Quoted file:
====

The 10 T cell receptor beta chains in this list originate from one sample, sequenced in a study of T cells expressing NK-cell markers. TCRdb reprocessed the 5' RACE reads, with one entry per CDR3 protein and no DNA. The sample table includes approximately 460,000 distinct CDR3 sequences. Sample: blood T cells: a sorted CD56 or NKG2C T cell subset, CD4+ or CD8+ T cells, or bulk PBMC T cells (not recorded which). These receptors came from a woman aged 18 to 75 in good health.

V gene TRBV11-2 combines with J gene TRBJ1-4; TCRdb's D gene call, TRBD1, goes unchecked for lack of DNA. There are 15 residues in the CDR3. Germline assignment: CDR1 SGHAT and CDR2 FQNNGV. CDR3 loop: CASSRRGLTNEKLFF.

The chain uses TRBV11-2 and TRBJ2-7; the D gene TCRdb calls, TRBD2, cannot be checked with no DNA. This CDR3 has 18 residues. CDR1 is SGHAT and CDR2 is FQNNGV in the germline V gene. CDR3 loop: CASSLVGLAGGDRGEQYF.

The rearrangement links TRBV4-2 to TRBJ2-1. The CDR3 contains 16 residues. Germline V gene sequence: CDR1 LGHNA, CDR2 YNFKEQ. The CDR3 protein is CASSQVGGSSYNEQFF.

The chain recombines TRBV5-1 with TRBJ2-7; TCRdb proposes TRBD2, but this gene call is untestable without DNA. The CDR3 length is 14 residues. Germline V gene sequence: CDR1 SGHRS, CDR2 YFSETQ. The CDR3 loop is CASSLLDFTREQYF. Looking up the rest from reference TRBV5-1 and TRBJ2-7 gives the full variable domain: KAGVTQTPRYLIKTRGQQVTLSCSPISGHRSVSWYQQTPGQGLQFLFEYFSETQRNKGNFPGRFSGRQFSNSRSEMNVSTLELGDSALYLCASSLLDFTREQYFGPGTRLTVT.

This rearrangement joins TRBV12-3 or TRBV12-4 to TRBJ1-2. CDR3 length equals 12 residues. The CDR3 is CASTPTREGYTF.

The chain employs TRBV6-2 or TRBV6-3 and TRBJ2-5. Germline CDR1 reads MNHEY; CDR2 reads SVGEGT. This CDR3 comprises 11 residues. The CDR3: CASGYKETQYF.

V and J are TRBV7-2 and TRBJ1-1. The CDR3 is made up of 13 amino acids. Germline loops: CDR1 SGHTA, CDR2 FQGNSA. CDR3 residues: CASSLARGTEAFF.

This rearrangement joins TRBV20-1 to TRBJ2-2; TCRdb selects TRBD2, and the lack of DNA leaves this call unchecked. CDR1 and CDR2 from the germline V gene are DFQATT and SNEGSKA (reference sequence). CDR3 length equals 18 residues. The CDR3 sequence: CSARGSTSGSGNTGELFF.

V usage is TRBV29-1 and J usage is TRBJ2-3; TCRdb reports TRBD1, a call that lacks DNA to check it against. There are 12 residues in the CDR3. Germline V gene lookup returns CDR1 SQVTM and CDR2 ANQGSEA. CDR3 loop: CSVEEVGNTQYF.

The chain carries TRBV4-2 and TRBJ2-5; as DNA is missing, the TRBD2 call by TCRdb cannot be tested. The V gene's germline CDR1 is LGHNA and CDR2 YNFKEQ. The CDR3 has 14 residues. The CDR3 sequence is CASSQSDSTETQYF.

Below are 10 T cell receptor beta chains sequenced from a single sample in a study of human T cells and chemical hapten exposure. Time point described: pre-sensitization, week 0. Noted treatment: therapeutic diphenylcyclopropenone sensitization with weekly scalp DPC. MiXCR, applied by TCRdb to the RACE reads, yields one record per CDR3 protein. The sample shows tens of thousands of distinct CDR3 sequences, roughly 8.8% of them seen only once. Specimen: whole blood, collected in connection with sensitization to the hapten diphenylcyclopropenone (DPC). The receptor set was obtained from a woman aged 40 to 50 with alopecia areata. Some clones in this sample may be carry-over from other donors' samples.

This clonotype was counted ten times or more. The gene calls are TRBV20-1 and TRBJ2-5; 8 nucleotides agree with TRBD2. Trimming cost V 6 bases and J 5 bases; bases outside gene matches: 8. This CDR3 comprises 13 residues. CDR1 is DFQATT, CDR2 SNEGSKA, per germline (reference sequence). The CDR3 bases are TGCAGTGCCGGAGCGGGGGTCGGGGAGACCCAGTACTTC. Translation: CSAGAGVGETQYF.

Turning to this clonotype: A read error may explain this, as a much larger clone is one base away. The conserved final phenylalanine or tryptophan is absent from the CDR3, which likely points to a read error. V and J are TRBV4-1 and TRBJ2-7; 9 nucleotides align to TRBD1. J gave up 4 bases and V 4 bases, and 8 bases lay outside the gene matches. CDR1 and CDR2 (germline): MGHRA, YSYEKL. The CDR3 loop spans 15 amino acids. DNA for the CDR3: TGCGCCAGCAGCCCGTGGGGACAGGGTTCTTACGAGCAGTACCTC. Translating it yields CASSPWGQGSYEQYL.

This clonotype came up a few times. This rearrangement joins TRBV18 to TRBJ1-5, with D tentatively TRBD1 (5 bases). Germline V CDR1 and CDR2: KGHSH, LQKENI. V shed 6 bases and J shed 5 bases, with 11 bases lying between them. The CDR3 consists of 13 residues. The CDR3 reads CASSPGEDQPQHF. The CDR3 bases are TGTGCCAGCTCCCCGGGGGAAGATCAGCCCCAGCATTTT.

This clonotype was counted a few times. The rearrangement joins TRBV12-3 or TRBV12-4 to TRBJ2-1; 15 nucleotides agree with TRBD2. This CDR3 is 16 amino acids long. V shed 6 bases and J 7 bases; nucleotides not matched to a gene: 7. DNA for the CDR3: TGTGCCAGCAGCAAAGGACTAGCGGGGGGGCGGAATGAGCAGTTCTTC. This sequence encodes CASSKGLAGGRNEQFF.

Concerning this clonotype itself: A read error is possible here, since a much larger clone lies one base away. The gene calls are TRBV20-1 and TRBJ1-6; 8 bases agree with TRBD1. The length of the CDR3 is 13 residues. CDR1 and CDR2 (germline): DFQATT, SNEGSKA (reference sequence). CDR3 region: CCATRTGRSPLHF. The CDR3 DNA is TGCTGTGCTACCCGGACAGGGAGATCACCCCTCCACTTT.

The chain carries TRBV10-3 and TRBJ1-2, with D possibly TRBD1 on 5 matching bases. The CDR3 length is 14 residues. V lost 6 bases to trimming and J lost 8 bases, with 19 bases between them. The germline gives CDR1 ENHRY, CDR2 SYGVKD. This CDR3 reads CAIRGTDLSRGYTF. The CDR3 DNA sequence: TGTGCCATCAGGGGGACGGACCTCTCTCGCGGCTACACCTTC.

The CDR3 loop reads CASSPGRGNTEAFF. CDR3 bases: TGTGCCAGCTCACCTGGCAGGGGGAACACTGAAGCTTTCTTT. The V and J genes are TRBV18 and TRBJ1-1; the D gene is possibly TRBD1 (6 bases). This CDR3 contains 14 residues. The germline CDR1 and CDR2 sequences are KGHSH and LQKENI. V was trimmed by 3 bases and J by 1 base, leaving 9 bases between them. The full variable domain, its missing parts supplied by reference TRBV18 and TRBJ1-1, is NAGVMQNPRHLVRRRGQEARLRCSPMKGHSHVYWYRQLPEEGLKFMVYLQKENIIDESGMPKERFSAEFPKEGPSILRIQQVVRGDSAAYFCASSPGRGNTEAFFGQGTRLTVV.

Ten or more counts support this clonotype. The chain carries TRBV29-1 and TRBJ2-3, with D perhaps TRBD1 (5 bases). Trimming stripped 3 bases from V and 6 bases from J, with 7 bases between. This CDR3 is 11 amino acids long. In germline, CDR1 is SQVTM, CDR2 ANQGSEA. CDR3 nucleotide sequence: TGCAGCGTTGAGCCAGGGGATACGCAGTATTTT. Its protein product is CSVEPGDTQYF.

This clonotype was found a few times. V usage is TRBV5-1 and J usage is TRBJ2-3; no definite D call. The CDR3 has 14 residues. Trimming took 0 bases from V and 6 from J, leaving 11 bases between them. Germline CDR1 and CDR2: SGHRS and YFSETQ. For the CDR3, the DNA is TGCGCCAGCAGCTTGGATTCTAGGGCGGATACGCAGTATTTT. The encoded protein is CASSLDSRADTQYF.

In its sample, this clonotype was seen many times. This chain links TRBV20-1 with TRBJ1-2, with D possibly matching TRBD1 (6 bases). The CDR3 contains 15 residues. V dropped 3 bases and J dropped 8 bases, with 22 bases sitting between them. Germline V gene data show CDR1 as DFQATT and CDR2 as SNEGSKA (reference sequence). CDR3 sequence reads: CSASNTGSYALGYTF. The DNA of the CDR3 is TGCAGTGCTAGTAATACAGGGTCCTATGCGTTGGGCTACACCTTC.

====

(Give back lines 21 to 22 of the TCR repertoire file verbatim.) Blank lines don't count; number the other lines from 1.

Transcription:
This clonotype was found a few times. V usage is TRBV5-1 and J usage is TRBJ2-3; no definite D call. The CDR3 has 14 residues. Trimming took 0 bases from V and 6 from J, leaving 11 bases between them. Germline CDR1 and CDR2: SGHRS and YFSETQ. For the CDR3, the DNA is TGCGCCAGCAGCTTGGATTCTAGGGCGGATACGCAGTATTTT. The encoded protein is CASSLDSRADTQYF.

In its sample, this clonotype was seen many times. This chain links TRBV20-1 with TRBJ1-2, with D possibly matching TRBD1 (6 bases). The CDR3 contains 15 residues. V dropped 3 bases and J dropped 8 bases, with 22 bases sitting between them. Germline V gene data show CDR1 as DFQATT and CDR2 as SNEGSKA (reference sequence). CDR3 sequence reads: CSASNTGSYALGYTF. The DNA of the CDR3 is TGCAGTGCTAGTAATACAGGGTCCTATGCGTTGGGCTACACCTTC.